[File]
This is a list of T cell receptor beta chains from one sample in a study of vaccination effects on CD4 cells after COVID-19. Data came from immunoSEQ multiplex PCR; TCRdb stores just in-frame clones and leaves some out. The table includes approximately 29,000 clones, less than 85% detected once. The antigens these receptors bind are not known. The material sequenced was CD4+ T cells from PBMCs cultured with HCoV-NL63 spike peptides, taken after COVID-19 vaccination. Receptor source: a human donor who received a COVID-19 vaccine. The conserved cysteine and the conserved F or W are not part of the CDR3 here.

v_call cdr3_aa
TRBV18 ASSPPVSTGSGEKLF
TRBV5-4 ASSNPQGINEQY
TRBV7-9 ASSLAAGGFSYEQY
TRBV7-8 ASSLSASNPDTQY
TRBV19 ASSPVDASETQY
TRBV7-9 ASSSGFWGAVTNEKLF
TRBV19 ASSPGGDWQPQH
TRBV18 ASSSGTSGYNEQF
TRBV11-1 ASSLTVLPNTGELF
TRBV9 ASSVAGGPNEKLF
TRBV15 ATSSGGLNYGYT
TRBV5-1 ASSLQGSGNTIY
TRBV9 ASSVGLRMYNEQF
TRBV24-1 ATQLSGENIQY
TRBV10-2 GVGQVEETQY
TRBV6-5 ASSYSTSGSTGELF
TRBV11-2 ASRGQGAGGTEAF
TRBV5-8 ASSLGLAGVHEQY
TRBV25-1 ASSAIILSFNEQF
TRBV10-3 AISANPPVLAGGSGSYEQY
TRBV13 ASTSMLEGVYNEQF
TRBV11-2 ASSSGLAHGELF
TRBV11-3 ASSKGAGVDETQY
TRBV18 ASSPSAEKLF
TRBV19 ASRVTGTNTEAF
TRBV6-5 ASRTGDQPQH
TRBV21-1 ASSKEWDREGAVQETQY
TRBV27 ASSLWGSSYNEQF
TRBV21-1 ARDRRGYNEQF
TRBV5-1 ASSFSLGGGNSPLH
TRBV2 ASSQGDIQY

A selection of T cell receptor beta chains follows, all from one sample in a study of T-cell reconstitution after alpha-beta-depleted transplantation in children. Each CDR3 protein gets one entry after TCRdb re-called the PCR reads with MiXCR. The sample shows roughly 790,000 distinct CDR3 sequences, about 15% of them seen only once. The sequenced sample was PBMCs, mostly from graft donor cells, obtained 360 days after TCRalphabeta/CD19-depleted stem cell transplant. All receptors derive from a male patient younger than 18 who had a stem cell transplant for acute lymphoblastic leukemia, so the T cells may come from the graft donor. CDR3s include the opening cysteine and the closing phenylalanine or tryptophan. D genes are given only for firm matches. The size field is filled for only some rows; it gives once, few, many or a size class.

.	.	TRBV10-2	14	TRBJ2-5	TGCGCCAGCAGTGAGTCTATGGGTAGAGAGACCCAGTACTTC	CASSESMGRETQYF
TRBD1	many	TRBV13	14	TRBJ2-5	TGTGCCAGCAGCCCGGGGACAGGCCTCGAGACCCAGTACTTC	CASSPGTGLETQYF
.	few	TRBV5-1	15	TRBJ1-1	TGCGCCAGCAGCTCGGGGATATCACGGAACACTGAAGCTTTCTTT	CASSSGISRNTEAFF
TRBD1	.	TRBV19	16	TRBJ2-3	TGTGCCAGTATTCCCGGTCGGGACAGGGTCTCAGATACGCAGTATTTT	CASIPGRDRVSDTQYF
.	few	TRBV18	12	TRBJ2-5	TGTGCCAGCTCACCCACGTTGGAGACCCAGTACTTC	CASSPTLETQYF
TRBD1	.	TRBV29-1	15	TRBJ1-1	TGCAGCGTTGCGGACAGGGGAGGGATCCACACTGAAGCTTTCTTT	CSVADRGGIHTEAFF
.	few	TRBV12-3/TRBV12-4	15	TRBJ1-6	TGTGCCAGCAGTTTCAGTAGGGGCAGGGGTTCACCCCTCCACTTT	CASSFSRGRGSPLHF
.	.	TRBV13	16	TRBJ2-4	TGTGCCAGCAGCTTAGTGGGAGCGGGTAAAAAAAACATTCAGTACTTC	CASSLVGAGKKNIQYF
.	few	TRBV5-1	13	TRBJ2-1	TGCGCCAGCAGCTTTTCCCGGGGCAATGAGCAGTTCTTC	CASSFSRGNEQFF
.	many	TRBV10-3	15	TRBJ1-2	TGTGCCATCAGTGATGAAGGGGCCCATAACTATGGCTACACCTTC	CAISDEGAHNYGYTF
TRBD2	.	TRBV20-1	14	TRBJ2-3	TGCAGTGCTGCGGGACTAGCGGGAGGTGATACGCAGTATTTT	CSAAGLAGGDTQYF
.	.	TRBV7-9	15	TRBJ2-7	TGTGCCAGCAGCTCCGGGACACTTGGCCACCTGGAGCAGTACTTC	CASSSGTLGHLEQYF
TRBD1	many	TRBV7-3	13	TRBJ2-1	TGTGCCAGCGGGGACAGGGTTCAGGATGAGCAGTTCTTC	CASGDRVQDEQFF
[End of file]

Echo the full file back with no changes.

This is a list of T cell receptor beta chains from one sample in a study of vaccination effects on CD4 cells after COVID-19. Data came from immunoSEQ multiplex PCR; TCRdb stores just in-frame clones and leaves some out. The table includes approximately 29,000 clones, less than 85% detected once. The antigens these receptors bind are not known. The material sequenced was CD4+ T cells from PBMCs cultured with HCoV-NL63 spike peptides, taken after COVID-19 vaccination. Receptor source: a human donor who received a COVID-19 vaccine. The conserved cysteine and the conserved F or W are not part of the CDR3 here.

v_call cdr3_aa
TRBV18 ASSPPVSTGSGEKLF
TRBV5-4 ASSNPQGINEQY
TRBV7-9 ASSLAAGGFSYEQY
TRBV7-8 ASSLSASNPDTQY
TRBV19 ASSPVDASETQY
TRBV7-9 ASSSGFWGAVTNEKLF
TRBV19 ASSPGGDWQPQH
TRBV18 ASSSGTSGYNEQF
TRBV11-1 ASSLTVLPNTGELF
TRBV9 ASSVAGGPNEKLF
TRBV15 ATSSGGLNYGYT
TRBV5-1 ASSLQGSGNTIY
TRBV9 ASSVGLRMYNEQF
TRBV24-1 ATQLSGENIQY
TRBV10-2 GVGQVEETQY
TRBV6-5 ASSYSTSGSTGELF
TRBV11-2 ASRGQGAGGTEAF
TRBV5-8 ASSLGLAGVHEQY
TRBV25-1 ASSAIILSFNEQF
TRBV10-3 AISANPPVLAGGSGSYEQY
TRBV13 ASTSMLEGVYNEQF
TRBV11-2 ASSSGLAHGELF
TRBV11-3 ASSKGAGVDETQY
TRBV18 ASSPSAEKLF
TRBV19 ASRVTGTNTEAF
TRBV6-5 ASRTGDQPQH
TRBV21-1 ASSKEWDREGAVQETQY
TRBV27 ASSLWGSSYNEQF
TRBV21-1 ARDRRGYNEQF
TRBV5-1 ASSFSLGGGNSPLH
TRBV2 ASSQGDIQY

A selection of T cell receptor beta chains follows, all from one sample in a study of T-cell reconstitution after alpha-beta-depleted transplantation in children. Each CDR3 protein gets one entry after TCRdb re-called the PCR reads with MiXCR. The sample shows roughly 790,000 distinct CDR3 sequences, about 15% of them seen only once. The sequenced sample was PBMCs, mostly from graft donor cells, obtained 360 days after TCRalphabeta/CD19-depleted stem cell transplant. All receptors derive from a male patient younger than 18 who had a stem cell transplant for acute lymphoblastic leukemia, so the T cells may come from the graft donor. CDR3s include the opening cysteine and the closing phenylalanine or tryptophan. D genes are given only for firm matches. The size field is filled for only some rows; it gives once, few, many or a size class.

.	.	TRBV10-2	14	TRBJ2-5	TGCGCCAGCAGTGAGTCTATGGGTAGAGAGACCCAGTACTTC	CASSESMGRETQYF
TRBD1	many	TRBV13	14	TRBJ2-5	TGTGCCAGCAGCCCGGGGACAGGCCTCGAGACCCAGTACTTC	CASSPGTGLETQYF
.	few	TRBV5-1	15	TRBJ1-1	TGCGCCAGCAGCTCGGGGATATCACGGAACACTGAAGCTTTCTTT	CASSSGISRNTEAFF
TRBD1	.	TRBV19	16	TRBJ2-3	TGTGCCAGTATTCCCGGTCGGGACAGGGTCTCAGATACGCAGTATTTT	CASIPGRDRVSDTQYF
.	few	TRBV18	12	TRBJ2-5	TGTGCCAGCTCACCCACGTTGGAGACCCAGTACTTC	CASSPTLETQYF
TRBD1	.	TRBV29-1	15	TRBJ1-1	TGCAGCGTTGCGGACAGGGGAGGGATCCACACTGAAGCTTTCTTT	CSVADRGGIHTEAFF
.	few	TRBV12-3/TRBV12-4	15	TRBJ1-6	TGTGCCAGCAGTTTCAGTAGGGGCAGGGGTTCACCCCTCCACTTT	CASSFSRGRGSPLHF
.	.	TRBV13	16	TRBJ2-4	TGTGCCAGCAGCTTAGTGGGAGCGGGTAAAAAAAACATTCAGTACTTC	CASSLVGAGKKNIQYF
.	few	TRBV5-1	13	TRBJ2-1	TGCGCCAGCAGCTTTTCCCGGGGCAATGAGCAGTTCTTC	CASSFSRGNEQFF
.	many	TRBV10-3	15	TRBJ1-2	TGTGCCATCAGTGATGAAGGGGCCCATAACTATGGCTACACCTTC	CAISDEGAHNYGYTF
TRBD2	.	TRBV20-1	14	TRBJ2-3	TGCAGTGCTGCGGGACTAGCGGGAGGTGATACGCAGTATTTT	CSAAGLAGGDTQYF
.	.	TRBV7-9	15	TRBJ2-7	TGTGCCAGCAGCTCCGGGACACTTGGCCACCTGGAGCAGTACTTC	CASSSGTLGHLEQYF
TRBD1	many	TRBV7-3	13	TRBJ2-1	TGTGCCAGCGGGGACAGGGTTCAGGATGAGCAGTTCTTC	CASGDRVQDEQFF